The EMV certification process is not a particularly easy one, and it only gets more difficult as the liability shift deadline approaches. For merchants which may have waited to get started, the solution may lie in a semi-integrated solution like the one that TSYS has recently launched. MPD CEO Karen Webster recently spoke with Bill Lodes, Director of Developer Partnerships at TSYS, about how a semi-integrated EMV solution can get the job done in less time than a full certification process.
KW: The occasion for our conversation is the launch of something new that TSYS has just introduced. It is described as a “semi-integrated EMV solution which takes some of the pain out of EMV certification.”
A couple of questions: What does it mean to be a “semi-integrated EMV solution,” and how does it take the pain out of the process?
BL: We’re really excited about the semi-integrated solution through PAX. What it allows is a partner of ours – be it a developer or an ISV – will do a certification to a PAX device to accept EMV transactions within their POS software. It is a very scaled-down solution as a certification process.
There are really two ways to go about certifying through EMV with TSYS today: a full certification, and now this semi-integrated solution. The full certification can take several months to complete; the PAX semi-integrated takes that overall timeframe down from months to weeks.
KW: How do you do that?
BL: The time is shortened because the developer is not taking the certification and opening their complete software application. In the full certification, what the developer will do is open the hood, if you will, to their POS software, and go through the full certification with each card brand – and that’s several hundred test cases for all of the different types of transactions.
The semi-integrated solution is vastly different in that a lot of the certification work with the card associations has already been completed through PAX. PAX’s solution has already been in the marketplace throughout the world for years; with this semi-integrated solution, you’re now taking a lot of the onus from that developer and condensing it from a several-month process into a several-week process in a very limited certification compared to the extensive full certification.
KW: Is that really the crux of the issue with respect to why the migration is so difficult?
BL: Yes, there’s a very extensive certification process. The card brands handed down the different test cases and the transactional test cases that each one of these developers has to go through. And going through that full search is extremely labor-intensive because they are really working with the inner programming of those POS solutions.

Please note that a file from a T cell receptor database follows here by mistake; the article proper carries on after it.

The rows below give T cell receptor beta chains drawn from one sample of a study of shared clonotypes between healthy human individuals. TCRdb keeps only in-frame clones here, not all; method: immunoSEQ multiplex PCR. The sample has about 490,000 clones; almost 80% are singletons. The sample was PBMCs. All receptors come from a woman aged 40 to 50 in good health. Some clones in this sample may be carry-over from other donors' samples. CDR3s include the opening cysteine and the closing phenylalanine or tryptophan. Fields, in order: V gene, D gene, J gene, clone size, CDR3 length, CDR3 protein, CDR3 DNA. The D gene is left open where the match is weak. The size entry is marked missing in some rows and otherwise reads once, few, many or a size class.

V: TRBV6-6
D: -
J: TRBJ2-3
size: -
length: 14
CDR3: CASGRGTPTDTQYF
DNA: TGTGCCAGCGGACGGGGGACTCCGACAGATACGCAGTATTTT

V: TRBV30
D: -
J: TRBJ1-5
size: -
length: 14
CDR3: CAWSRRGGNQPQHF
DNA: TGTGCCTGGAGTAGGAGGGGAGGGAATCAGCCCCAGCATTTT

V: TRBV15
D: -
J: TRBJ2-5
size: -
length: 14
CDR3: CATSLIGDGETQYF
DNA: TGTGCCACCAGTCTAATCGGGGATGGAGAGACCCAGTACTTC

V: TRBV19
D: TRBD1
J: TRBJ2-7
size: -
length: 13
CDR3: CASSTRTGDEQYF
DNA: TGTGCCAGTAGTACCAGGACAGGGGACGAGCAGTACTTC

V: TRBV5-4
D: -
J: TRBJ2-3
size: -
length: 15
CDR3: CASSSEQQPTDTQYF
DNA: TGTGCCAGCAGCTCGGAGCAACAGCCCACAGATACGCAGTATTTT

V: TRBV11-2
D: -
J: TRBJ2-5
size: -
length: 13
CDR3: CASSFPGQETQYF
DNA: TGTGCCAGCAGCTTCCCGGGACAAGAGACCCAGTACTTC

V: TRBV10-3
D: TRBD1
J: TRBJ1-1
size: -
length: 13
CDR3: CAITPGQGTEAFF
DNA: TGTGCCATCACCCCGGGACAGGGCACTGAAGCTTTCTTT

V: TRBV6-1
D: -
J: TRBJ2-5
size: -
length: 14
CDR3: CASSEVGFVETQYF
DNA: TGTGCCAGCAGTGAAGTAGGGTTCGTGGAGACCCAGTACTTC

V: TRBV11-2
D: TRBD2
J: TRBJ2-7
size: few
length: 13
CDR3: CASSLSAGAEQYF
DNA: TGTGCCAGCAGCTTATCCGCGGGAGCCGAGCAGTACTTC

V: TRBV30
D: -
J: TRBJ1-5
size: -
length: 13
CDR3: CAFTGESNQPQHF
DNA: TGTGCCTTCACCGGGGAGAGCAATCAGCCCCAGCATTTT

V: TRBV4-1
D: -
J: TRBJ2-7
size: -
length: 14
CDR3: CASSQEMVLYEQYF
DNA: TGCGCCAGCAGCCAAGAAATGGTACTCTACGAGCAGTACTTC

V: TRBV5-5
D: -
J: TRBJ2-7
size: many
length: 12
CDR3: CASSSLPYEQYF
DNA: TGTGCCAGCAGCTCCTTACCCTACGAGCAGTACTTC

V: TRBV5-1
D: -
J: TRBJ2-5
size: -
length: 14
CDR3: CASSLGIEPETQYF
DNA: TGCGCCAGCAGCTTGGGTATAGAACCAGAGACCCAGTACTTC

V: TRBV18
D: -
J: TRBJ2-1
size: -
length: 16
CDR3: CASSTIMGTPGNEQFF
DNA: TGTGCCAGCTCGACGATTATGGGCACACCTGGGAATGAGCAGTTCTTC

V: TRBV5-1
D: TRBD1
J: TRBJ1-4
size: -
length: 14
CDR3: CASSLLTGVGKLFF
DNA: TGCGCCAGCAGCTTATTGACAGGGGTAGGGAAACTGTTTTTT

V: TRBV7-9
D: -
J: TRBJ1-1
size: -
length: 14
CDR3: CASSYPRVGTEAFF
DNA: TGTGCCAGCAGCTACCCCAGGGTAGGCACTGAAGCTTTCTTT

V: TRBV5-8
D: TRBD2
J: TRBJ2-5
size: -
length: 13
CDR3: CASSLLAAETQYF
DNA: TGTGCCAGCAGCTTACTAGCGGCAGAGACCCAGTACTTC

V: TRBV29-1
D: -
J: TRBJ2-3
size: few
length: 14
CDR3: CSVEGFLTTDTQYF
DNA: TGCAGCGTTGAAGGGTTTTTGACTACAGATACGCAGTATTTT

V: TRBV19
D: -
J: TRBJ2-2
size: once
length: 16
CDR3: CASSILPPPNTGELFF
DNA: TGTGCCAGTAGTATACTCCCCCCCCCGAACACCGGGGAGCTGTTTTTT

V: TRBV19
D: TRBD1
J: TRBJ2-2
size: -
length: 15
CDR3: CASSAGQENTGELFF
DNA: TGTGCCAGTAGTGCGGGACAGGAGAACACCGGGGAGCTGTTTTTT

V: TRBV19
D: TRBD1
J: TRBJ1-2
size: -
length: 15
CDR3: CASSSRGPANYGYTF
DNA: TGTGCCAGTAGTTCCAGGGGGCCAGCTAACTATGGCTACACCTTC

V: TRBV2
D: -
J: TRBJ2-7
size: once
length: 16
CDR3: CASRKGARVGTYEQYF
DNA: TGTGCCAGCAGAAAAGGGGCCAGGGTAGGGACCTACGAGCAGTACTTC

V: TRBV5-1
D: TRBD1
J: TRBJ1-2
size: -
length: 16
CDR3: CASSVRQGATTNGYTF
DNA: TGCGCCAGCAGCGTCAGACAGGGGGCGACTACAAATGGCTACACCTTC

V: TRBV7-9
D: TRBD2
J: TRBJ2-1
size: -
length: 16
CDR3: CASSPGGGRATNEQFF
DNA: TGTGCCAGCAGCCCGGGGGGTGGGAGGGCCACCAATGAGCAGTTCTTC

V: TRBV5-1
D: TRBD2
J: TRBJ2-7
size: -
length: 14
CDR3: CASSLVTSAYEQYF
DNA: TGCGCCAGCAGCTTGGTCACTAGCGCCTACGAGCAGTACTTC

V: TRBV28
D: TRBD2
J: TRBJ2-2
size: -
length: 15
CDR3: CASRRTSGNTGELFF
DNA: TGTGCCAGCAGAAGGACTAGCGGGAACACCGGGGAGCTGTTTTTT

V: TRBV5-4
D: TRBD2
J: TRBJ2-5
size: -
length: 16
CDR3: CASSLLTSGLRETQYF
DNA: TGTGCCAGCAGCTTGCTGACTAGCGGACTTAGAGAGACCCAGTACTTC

Here, on the other hand, they are taking a PAX device and certifying their solution to it, so there’s not that extensive work that has to be done across a large timeframe.
KW: All of that takes time, as you pointed out – and where there’s time, there’s money. With this new approach, do you have a sense of what the cost savings might be from using the PAX solutions semi-integrated approach?
BL: In a full certification, there are third-party tools that we have to purchase to interact with the card brands. Once those tools are purchased, then there are individual costs associated with sending over the different test cases to each card brand. Each card brand charges different rates – project management fees, what have you – to developers. Some of us in the marketplace have chosen to assume some of those costs, but there are costs associated with the process that have to be handed down to the developer.
In the semi-integrated model, those individual costs are lower than they are in the full certification because, again, PAX and the solution that they have presented to us in the device have taken care of a lot of that work in advance. The developer doesn’t have to go through that full certification, all the testing, and be charged a lot of those individual fees.
KW: I can imagine that this comes as good news to those who haven’t yet started the process of the EMV liability shift and realize that it’s roughly four months away and even if they started now, they may miss the window.
Do you have a sense of what percentage of your client base is already well on its way to becoming compliant, and what percentage might actually benefit from this particular solution in making the deadline?
BL: This solution, as you touched upon, is really ideal for the folks who have waited. We have all been struggling in the marketplace to educate folks out there and to encourage them to get in and get these certifications completed. There are several thousand still out there that have chosen not to come to the table and not to get into any of our competitors’ EMV queues and get certified.
This solution, we feel, is an advantage for those folks that did wait and still want to get done before October. They can now go through the certification process on this device – which will only take a couple of weeks, as we’ve seen so far – and still be able to get all of the equipment out to merchants.
As for how many in our portfolio are we going to have up and running by Oct. 1, that’s a question that is not easily answered because our portfolio encompasses many different types of businesses. At TSYS, we not only have ISVs and mom-and-pop SBS merchants, but we also have major banks and acquirers.
So there’s a large percentage of our portfolio in which we are not able to reach out to the end user. Instead, we rely on some of our partners to get the equipment out and get the education out. But we are here, stacked and ready, for when they are ready to complete that certification process.
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